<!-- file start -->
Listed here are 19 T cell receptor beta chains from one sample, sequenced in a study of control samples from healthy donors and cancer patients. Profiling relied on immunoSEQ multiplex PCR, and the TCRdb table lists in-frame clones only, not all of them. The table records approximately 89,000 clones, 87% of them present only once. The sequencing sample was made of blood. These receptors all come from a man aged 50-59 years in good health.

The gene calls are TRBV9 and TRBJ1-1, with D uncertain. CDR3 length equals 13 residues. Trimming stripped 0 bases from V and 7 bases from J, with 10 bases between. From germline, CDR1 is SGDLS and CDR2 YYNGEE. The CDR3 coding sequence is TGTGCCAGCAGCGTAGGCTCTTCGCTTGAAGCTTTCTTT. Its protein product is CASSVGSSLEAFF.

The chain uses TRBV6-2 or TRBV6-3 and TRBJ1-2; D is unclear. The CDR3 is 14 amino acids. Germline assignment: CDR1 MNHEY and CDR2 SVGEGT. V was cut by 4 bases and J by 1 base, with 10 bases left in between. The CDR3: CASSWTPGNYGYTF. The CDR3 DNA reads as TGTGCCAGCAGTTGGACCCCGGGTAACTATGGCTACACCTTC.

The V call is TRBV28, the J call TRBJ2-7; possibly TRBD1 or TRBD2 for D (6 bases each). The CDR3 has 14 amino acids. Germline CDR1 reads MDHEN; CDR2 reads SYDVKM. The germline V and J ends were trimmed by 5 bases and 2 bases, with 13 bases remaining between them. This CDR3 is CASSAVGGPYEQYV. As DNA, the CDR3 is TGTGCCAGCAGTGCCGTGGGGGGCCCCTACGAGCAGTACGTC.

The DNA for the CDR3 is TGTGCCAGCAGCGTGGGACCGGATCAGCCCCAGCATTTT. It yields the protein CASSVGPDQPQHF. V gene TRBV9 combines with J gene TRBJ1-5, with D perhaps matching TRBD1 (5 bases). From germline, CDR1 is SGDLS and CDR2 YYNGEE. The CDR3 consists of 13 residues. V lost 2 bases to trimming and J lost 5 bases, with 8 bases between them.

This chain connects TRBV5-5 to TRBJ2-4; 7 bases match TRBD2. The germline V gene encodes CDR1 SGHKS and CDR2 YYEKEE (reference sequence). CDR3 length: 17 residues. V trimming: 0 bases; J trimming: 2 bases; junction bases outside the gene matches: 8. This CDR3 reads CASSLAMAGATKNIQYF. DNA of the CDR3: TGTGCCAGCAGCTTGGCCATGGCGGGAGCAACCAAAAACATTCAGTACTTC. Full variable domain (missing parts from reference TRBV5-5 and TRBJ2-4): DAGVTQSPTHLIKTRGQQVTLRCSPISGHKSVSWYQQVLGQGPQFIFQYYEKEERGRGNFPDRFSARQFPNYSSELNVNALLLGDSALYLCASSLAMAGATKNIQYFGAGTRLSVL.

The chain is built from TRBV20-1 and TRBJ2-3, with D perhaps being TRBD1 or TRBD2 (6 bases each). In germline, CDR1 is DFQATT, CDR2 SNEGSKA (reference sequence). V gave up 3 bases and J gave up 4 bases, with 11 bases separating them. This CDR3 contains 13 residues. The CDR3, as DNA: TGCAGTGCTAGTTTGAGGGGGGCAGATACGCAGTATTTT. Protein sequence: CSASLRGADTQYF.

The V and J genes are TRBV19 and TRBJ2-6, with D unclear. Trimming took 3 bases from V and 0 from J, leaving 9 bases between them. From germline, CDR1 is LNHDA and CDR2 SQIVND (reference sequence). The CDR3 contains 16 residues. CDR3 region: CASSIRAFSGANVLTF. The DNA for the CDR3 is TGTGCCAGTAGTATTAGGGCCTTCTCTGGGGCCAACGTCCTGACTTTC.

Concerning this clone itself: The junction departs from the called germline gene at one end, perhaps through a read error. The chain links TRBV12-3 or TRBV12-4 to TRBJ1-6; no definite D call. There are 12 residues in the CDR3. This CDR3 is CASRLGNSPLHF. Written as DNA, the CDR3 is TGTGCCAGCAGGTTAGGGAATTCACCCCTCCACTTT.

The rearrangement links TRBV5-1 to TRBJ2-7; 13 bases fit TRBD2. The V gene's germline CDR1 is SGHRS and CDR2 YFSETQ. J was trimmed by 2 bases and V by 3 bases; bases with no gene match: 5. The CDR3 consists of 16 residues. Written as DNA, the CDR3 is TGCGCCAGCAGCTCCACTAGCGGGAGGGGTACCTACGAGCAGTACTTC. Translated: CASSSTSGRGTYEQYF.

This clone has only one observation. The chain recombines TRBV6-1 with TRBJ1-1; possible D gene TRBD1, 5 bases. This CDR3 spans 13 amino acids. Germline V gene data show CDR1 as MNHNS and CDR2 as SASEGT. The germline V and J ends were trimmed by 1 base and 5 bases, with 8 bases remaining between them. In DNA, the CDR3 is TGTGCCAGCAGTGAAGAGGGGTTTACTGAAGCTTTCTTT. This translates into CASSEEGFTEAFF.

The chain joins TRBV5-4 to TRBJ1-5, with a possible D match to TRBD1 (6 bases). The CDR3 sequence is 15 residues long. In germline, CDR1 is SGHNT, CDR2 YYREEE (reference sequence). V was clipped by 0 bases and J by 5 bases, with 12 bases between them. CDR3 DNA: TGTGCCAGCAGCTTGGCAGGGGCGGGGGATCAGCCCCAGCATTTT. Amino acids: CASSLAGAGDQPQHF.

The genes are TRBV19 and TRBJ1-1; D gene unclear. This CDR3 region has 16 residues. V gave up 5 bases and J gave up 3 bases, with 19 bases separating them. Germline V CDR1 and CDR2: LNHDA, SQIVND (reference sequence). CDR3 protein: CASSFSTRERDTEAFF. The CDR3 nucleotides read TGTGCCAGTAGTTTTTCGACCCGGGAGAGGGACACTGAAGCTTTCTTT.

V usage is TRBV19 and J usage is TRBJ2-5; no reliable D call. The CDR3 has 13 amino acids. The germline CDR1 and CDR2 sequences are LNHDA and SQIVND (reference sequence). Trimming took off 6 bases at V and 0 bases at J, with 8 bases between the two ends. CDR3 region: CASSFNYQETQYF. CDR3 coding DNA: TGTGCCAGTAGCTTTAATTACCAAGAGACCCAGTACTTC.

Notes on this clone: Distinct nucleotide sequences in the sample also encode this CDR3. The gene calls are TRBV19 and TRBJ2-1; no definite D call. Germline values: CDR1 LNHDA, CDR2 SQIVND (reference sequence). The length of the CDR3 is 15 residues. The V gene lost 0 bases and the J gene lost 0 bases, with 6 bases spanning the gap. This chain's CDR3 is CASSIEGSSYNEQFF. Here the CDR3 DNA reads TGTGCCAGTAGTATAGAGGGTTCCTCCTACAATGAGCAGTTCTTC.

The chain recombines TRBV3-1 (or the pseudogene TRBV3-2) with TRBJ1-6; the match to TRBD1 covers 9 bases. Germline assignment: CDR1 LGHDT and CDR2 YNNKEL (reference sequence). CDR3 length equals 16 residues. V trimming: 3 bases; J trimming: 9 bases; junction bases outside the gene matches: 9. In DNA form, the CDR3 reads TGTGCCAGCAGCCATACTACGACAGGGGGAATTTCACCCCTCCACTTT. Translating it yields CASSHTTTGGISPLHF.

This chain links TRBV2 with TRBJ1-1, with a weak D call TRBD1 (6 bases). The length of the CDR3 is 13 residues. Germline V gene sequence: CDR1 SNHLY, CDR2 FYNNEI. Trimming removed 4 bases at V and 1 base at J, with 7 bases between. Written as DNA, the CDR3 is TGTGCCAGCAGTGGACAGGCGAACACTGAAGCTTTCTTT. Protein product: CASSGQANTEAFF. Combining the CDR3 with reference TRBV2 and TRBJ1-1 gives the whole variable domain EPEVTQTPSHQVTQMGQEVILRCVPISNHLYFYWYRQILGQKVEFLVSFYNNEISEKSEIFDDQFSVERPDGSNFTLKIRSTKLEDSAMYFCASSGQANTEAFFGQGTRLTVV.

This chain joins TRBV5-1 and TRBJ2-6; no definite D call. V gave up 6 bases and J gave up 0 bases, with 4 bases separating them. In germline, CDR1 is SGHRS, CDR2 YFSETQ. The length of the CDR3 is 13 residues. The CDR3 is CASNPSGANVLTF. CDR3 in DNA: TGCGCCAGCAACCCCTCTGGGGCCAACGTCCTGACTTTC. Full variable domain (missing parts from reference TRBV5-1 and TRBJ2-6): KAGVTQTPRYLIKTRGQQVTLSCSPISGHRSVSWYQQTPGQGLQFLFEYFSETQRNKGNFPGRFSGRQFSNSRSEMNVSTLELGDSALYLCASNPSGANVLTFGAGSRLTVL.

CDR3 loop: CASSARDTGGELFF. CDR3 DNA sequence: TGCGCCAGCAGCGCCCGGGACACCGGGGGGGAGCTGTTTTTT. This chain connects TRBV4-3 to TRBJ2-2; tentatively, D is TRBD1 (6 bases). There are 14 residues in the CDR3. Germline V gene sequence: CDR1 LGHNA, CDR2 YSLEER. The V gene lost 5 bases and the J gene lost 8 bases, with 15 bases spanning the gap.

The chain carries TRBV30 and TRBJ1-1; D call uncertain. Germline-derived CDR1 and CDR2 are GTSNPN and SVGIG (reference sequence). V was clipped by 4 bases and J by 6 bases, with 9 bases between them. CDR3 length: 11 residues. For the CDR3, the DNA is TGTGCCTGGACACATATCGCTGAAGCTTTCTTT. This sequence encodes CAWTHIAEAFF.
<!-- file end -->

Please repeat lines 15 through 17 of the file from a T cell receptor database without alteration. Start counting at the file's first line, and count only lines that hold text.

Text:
Notes on this clone: Distinct nucleotide sequences in the sample also encode this CDR3. The gene calls are TRBV19 and TRBJ2-1; no definite D call. Germline values: CDR1 LNHDA, CDR2 SQIVND (reference sequence). The length of the CDR3 is 15 residues. The V gene lost 0 bases and the J gene lost 0 bases, with 6 bases spanning the gap. This chain's CDR3 is CASSIEGSSYNEQFF. Here the CDR3 DNA reads TGTGCCAGTAGTATAGAGGGTTCCTCCTACAATGAGCAGTTCTTC.

The chain recombines TRBV3-1 (or the pseudogene TRBV3-2) with TRBJ1-6; the match to TRBD1 covers 9 bases. Germline assignment: CDR1 LGHDT and CDR2 YNNKEL (reference sequence). CDR3 length equals 16 residues. V trimming: 3 bases; J trimming: 9 bases; junction bases outside the gene matches: 9. In DNA form, the CDR3 reads TGTGCCAGCAGCCATACTACGACAGGGGGAATTTCACCCCTCCACTTT. Translating it yields CASSHTTTGGISPLHF.

This chain links TRBV2 with TRBJ1-1, with a weak D call TRBD1 (6 bases). The length of the CDR3 is 13 residues. Germline V gene sequence: CDR1 SNHLY, CDR2 FYNNEI. Trimming removed 4 bases at V and 1 base at J, with 7 bases between. Written as DNA, the CDR3 is TGTGCCAGCAGTGGACAGGCGAACACTGAAGCTTTCTTT. Protein product: CASSGQANTEAFF. Combining the CDR3 with reference TRBV2 and TRBJ1-1 gives the whole variable domain EPEVTQTPSHQVTQMGQEVILRCVPISNHLYFYWYRQILGQKVEFLVSFYNNEISEKSEIFDDQFSVERPDGSNFTLKIRSTKLEDSAMYFCASSGQANTEAFFGQGTRLTVV.